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The gist

I'm implementing a website that hosts fitness competitions, and I need a good way to generate a "score" or "rank".

How the competitions work

Competitions consist of a team of one or more athletes/contestants from a given gym challenging the same number of contestants from one or more other gyms. There isn't any limit to the number of gyms that can enter the competition - there could potentially be over one hundred gyms that enter the competition. Points are assigned to each team based on various factors: time, reps, heaviest lift, etc.

Attributing a score to each team within a single competition is the easy part; things get a little more interesting when we try to generate a ranking for each gym based on their history of competitions. Intuitively, a team that places 1st amongst 10 other gyms in a competition should rank higher than a team that places 1st among 5 other gyms from a different competition.

I'm having trouble coming up with an intuitive, fair ranking mechanism. Any concrete ideas or suggestions on perhaps a family of ranking algorithms would be appreciated.

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Sorry, Not programming related (IMHO) (if you had a ranking system and needed an algrorithm to express it, then that would be "programming related") – Binary Worrier Sep 7 '10 at 17:04

Check out TrueSkill used in Halo to rank players. ELO only deals with 1v1 whereas TrueSkill can deal with teams of 1 or more players and multiple teams.

There are also online calculators if you don't want to code anything. If you want code examples, the original is available in F#, Jeff Moser re-coded it in C# and recently PHP. Google "Jeff Moser Computing skill"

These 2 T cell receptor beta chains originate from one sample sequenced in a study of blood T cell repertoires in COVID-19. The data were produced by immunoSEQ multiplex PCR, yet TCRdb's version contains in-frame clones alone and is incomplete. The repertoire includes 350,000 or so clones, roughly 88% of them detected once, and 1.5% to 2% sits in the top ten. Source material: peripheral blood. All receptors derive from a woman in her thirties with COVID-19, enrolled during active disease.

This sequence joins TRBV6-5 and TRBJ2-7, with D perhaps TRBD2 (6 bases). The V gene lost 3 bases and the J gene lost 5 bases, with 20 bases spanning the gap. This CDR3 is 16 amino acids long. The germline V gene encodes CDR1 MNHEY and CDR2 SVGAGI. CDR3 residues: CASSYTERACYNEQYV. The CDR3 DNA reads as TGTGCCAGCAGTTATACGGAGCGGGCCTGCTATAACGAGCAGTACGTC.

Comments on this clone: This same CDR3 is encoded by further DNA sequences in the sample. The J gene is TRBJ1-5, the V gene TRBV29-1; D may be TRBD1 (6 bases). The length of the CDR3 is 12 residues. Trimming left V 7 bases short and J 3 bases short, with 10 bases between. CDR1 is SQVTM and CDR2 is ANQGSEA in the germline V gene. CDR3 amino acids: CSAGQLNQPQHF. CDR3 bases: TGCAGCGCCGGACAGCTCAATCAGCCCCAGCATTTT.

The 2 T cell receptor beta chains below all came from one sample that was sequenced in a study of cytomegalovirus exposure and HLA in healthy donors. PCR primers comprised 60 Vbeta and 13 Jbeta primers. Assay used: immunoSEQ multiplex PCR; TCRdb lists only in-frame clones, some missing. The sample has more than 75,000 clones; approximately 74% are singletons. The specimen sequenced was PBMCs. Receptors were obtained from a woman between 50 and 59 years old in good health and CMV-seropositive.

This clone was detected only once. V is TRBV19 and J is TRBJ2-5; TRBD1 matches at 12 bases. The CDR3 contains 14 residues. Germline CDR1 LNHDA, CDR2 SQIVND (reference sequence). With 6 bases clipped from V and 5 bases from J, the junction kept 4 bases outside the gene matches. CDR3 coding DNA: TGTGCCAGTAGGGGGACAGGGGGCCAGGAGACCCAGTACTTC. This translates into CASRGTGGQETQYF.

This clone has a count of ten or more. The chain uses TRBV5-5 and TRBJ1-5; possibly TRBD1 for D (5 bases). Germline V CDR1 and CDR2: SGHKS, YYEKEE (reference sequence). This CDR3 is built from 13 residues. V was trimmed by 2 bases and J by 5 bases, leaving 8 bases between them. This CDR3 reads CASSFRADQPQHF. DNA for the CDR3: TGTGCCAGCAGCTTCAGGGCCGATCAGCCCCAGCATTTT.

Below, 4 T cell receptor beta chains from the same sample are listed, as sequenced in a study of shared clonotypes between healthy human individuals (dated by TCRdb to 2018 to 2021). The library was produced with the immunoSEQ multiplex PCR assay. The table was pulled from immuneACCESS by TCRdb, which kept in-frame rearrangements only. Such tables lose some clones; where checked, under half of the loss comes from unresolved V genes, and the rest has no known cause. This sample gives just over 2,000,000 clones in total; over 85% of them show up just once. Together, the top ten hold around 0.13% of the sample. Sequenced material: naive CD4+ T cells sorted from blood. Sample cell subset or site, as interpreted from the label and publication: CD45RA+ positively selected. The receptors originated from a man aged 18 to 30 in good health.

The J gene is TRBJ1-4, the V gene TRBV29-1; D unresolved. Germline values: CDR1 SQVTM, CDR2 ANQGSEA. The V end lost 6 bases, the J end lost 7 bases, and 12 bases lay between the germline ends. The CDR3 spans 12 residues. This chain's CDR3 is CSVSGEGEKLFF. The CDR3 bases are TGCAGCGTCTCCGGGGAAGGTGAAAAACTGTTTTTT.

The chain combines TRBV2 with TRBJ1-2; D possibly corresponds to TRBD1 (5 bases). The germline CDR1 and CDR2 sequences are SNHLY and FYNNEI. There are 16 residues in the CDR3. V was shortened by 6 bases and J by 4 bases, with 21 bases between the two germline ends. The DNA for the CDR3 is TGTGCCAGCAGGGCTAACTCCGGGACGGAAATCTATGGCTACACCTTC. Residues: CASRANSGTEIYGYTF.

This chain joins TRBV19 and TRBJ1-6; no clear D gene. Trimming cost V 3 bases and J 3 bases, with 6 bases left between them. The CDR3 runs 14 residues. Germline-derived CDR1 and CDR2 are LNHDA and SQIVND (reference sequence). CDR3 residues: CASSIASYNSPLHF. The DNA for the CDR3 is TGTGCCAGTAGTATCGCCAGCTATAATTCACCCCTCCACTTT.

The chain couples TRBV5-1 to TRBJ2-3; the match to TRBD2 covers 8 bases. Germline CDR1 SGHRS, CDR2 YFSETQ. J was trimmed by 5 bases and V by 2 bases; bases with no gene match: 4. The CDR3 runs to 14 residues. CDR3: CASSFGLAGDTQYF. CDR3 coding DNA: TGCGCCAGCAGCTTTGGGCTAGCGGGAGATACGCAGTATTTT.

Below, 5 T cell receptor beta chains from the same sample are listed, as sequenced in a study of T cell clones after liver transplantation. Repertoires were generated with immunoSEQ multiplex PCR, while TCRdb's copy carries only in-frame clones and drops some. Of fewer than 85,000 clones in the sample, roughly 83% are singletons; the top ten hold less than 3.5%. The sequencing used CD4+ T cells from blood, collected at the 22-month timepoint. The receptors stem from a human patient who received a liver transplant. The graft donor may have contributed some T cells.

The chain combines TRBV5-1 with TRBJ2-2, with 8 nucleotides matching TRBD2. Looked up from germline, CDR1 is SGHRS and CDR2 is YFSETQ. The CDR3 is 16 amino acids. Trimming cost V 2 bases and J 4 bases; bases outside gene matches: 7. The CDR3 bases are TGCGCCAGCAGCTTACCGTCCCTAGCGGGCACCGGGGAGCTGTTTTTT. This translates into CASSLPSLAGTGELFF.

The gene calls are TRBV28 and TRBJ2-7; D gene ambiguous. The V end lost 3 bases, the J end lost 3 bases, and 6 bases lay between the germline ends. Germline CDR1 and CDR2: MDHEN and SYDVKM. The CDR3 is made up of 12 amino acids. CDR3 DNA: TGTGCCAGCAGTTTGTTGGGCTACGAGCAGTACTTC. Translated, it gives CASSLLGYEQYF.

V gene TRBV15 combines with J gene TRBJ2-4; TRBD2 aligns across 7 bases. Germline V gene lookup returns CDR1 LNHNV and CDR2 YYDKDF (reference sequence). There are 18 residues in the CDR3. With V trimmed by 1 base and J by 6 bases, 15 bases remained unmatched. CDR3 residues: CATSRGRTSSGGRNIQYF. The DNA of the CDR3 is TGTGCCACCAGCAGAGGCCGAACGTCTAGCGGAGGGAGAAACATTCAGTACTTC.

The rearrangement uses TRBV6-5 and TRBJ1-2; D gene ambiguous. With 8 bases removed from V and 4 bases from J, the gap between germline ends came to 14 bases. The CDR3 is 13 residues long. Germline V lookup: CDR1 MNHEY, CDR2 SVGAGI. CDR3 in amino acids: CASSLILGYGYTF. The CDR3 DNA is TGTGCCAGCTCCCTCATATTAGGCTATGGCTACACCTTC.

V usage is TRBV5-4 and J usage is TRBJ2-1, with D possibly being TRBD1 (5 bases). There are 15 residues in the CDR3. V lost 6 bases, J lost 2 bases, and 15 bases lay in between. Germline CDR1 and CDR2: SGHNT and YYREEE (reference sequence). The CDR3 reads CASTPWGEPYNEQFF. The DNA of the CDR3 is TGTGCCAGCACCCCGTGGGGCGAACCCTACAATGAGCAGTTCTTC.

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How about treating each team as 'beating' all the teams it placed above in a particular competition, and 'losing' to all teams it placed below? You could then compute an ELO for each team over time.

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ELO makes sanse in one tournament where each player had equal number of games. But here, as I understand, other gyms can join later and they would be in great disadvantage to the oldest ones (having lots of wins and losses already). – Nikita Rybak Sep 7 '10 at 16:52
@Nikita Rybak: As I understand the question, a single tournament will not have gyms entering late; the competitors are decided ahead of time. And ELO is perfectly capable of ranking competitors who have played a different number of games, so gyms who miss a few competitions should not get unduly disadvantaged. – Ani Sep 7 '10 at 16:56
@Ani I quote question "Attributing a score to each team within a single competition is the easy part; things get a little more interesting when we try to generate a ranking for each gym based on their history of competitions." – Nikita Rybak Sep 7 '10 at 16:58
@Nikita Rybak: Exactly, that's why ELO is fine. It would only be a problem if a single competition doesn't work that way. – Ani Sep 7 '10 at 16:59
@Ani I think we're talking about different things. There's no concept of "tournament" in the question. It looks like competitions just happen from time to time and there's need to determine best gym basing on "history of competitions". – Nikita Rybak Sep 7 '10 at 17:04

If you see the competition as gym. Maybe the fair rank depends on their muscle which surely relies on how many exercise they have done and how regular it is. Of course some variable from 'before' and 'after' exercising must be taken. In a brief, calculate the effectiveness of the exercise they do.

For example:

Normally, when exercise x is done 40 times, one can increase his muscle 5 points

Mr. A does exercise x 30 times and got 4 muscle. Hence Score for Mr. A = (4 / 30 ) / (5 / 40)

The total score is the sum of another exercise done by Mr. A. Total = Score(x) + Score(y) + Score(z)

This is fair enough since the actual result is compared directly to expected result. This can also prevents a stronger person taking an easy exercise. Since, you know, Arnold Schwarzenegger can't increase his muscle using 1 kg dumbell.

Of course the unit (muscle) may vary depends on the exercise.

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I think he said that this part ("Attributing a score to each team within a single competition") is trivial :) – Nikita Rybak Sep 7 '10 at 18:25

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